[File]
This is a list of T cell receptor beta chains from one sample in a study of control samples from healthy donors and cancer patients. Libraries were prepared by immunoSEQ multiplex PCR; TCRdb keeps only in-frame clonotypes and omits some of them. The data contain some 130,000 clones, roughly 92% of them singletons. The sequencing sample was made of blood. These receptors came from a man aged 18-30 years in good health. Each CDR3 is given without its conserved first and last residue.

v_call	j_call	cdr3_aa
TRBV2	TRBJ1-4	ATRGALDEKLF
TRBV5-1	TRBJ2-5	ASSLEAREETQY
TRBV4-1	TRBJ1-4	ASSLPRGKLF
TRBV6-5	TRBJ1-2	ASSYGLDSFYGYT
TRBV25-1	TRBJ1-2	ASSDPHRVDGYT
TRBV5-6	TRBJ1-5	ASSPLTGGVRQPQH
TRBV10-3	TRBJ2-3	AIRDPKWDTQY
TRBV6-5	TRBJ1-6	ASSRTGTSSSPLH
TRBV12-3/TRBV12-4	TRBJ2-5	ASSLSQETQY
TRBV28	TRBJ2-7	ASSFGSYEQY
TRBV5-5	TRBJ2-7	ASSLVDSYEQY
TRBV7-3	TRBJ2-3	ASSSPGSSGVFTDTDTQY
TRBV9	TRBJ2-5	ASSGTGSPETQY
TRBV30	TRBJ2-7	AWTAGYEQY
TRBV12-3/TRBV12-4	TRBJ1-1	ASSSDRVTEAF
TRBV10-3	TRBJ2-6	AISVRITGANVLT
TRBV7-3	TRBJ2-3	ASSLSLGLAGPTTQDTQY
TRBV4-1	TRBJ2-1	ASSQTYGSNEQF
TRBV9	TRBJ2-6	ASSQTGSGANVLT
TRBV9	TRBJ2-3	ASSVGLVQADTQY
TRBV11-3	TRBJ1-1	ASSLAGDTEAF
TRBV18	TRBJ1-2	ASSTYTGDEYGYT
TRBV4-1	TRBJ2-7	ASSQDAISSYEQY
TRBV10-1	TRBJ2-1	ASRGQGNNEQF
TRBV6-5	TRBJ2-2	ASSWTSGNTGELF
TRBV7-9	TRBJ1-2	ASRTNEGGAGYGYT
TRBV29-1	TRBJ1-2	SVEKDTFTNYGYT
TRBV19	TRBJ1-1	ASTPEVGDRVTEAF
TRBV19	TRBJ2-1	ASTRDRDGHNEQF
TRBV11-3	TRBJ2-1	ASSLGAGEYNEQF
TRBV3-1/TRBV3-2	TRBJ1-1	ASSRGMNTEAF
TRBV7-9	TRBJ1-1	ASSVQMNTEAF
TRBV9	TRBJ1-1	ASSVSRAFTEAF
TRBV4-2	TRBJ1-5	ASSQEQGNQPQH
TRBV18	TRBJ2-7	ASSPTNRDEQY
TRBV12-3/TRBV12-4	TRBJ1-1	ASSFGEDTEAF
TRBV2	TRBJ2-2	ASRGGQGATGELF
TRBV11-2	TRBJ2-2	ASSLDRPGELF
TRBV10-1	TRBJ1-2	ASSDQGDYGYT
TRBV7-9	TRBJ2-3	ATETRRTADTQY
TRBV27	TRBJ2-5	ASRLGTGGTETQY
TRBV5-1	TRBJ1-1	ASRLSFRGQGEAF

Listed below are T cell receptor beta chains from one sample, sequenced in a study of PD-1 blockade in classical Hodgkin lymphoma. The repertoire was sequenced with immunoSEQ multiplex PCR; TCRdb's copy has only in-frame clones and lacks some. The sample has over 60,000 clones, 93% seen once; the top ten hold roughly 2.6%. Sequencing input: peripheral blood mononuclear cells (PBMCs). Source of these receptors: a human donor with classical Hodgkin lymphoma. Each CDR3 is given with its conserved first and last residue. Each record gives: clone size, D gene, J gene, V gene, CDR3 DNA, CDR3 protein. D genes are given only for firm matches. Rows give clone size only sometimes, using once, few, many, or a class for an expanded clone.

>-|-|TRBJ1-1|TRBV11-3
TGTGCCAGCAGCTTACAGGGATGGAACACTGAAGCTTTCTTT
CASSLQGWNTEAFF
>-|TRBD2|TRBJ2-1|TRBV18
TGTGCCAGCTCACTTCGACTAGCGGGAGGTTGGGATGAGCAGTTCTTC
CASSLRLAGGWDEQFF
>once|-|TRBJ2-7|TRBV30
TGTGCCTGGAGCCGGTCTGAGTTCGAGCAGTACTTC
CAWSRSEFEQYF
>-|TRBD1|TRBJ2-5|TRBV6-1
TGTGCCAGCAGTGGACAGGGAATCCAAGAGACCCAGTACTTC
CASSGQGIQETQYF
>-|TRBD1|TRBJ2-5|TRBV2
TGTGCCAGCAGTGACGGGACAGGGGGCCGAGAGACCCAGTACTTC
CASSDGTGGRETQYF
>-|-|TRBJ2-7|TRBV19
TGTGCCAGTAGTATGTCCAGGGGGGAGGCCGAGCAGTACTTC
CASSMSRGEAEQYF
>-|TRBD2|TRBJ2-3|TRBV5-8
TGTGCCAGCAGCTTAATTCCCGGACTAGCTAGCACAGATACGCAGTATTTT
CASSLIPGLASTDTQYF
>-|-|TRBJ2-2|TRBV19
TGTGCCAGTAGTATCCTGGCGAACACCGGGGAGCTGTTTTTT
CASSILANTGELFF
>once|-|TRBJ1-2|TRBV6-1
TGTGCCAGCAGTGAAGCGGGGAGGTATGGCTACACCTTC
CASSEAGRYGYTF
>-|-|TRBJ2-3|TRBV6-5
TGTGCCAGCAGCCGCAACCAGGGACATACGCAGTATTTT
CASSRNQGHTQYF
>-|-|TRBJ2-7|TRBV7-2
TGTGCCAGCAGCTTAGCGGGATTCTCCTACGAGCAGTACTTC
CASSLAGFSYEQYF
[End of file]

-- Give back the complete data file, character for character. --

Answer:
This is a list of T cell receptor beta chains from one sample in a study of control samples from healthy donors and cancer patients. Libraries were prepared by immunoSEQ multiplex PCR; TCRdb keeps only in-frame clonotypes and omits some of them. The data contain some 130,000 clones, roughly 92% of them singletons. The sequencing sample was made of blood. These receptors came from a man aged 18-30 years in good health. Each CDR3 is given without its conserved first and last residue.

v_call	j_call	cdr3_aa
TRBV2	TRBJ1-4	ATRGALDEKLF
TRBV5-1	TRBJ2-5	ASSLEAREETQY
TRBV4-1	TRBJ1-4	ASSLPRGKLF
TRBV6-5	TRBJ1-2	ASSYGLDSFYGYT
TRBV25-1	TRBJ1-2	ASSDPHRVDGYT
TRBV5-6	TRBJ1-5	ASSPLTGGVRQPQH
TRBV10-3	TRBJ2-3	AIRDPKWDTQY
TRBV6-5	TRBJ1-6	ASSRTGTSSSPLH
TRBV12-3/TRBV12-4	TRBJ2-5	ASSLSQETQY
TRBV28	TRBJ2-7	ASSFGSYEQY
TRBV5-5	TRBJ2-7	ASSLVDSYEQY
TRBV7-3	TRBJ2-3	ASSSPGSSGVFTDTDTQY
TRBV9	TRBJ2-5	ASSGTGSPETQY
TRBV30	TRBJ2-7	AWTAGYEQY
TRBV12-3/TRBV12-4	TRBJ1-1	ASSSDRVTEAF
TRBV10-3	TRBJ2-6	AISVRITGANVLT
TRBV7-3	TRBJ2-3	ASSLSLGLAGPTTQDTQY
TRBV4-1	TRBJ2-1	ASSQTYGSNEQF
TRBV9	TRBJ2-6	ASSQTGSGANVLT
TRBV9	TRBJ2-3	ASSVGLVQADTQY
TRBV11-3	TRBJ1-1	ASSLAGDTEAF
TRBV18	TRBJ1-2	ASSTYTGDEYGYT
TRBV4-1	TRBJ2-7	ASSQDAISSYEQY
TRBV10-1	TRBJ2-1	ASRGQGNNEQF
TRBV6-5	TRBJ2-2	ASSWTSGNTGELF
TRBV7-9	TRBJ1-2	ASRTNEGGAGYGYT
TRBV29-1	TRBJ1-2	SVEKDTFTNYGYT
TRBV19	TRBJ1-1	ASTPEVGDRVTEAF
TRBV19	TRBJ2-1	ASTRDRDGHNEQF
TRBV11-3	TRBJ2-1	ASSLGAGEYNEQF
TRBV3-1/TRBV3-2	TRBJ1-1	ASSRGMNTEAF
TRBV7-9	TRBJ1-1	ASSVQMNTEAF
TRBV9	TRBJ1-1	ASSVSRAFTEAF
TRBV4-2	TRBJ1-5	ASSQEQGNQPQH
TRBV18	TRBJ2-7	ASSPTNRDEQY
TRBV12-3/TRBV12-4	TRBJ1-1	ASSFGEDTEAF
TRBV2	TRBJ2-2	ASRGGQGATGELF
TRBV11-2	TRBJ2-2	ASSLDRPGELF
TRBV10-1	TRBJ1-2	ASSDQGDYGYT
TRBV7-9	TRBJ2-3	ATETRRTADTQY
TRBV27	TRBJ2-5	ASRLGTGGTETQY
TRBV5-1	TRBJ1-1	ASRLSFRGQGEAF

Listed below are T cell receptor beta chains from one sample, sequenced in a study of PD-1 blockade in classical Hodgkin lymphoma. The repertoire was sequenced with immunoSEQ multiplex PCR; TCRdb's copy has only in-frame clones and lacks some. The sample has over 60,000 clones, 93% seen once; the top ten hold roughly 2.6%. Sequencing input: peripheral blood mononuclear cells (PBMCs). Source of these receptors: a human donor with classical Hodgkin lymphoma. Each CDR3 is given with its conserved first and last residue. Each record gives: clone size, D gene, J gene, V gene, CDR3 DNA, CDR3 protein. D genes are given only for firm matches. Rows give clone size only sometimes, using once, few, many, or a class for an expanded clone.

>-|-|TRBJ1-1|TRBV11-3
TGTGCCAGCAGCTTACAGGGATGGAACACTGAAGCTTTCTTT
CASSLQGWNTEAFF
>-|TRBD2|TRBJ2-1|TRBV18
TGTGCCAGCTCACTTCGACTAGCGGGAGGTTGGGATGAGCAGTTCTTC
CASSLRLAGGWDEQFF
>once|-|TRBJ2-7|TRBV30
TGTGCCTGGAGCCGGTCTGAGTTCGAGCAGTACTTC
CAWSRSEFEQYF
>-|TRBD1|TRBJ2-5|TRBV6-1
TGTGCCAGCAGTGGACAGGGAATCCAAGAGACCCAGTACTTC
CASSGQGIQETQYF
>-|TRBD1|TRBJ2-5|TRBV2
TGTGCCAGCAGTGACGGGACAGGGGGCCGAGAGACCCAGTACTTC
CASSDGTGGRETQYF
>-|-|TRBJ2-7|TRBV19
TGTGCCAGTAGTATGTCCAGGGGGGAGGCCGAGCAGTACTTC
CASSMSRGEAEQYF
>-|TRBD2|TRBJ2-3|TRBV5-8
TGTGCCAGCAGCTTAATTCCCGGACTAGCTAGCACAGATACGCAGTATTTT
CASSLIPGLASTDTQYF
>-|-|TRBJ2-2|TRBV19
TGTGCCAGTAGTATCCTGGCGAACACCGGGGAGCTGTTTTTT
CASSILANTGELFF
>once|-|TRBJ1-2|TRBV6-1
TGTGCCAGCAGTGAAGCGGGGAGGTATGGCTACACCTTC
CASSEAGRYGYTF
>-|-|TRBJ2-3|TRBV6-5
TGTGCCAGCAGCCGCAACCAGGGACATACGCAGTATTTT
CASSRNQGHTQYF
>-|-|TRBJ2-7|TRBV7-2
TGTGCCAGCAGCTTAGCGGGATTCTCCTACGAGCAGTACTTC
CASSLAGFSYEQYF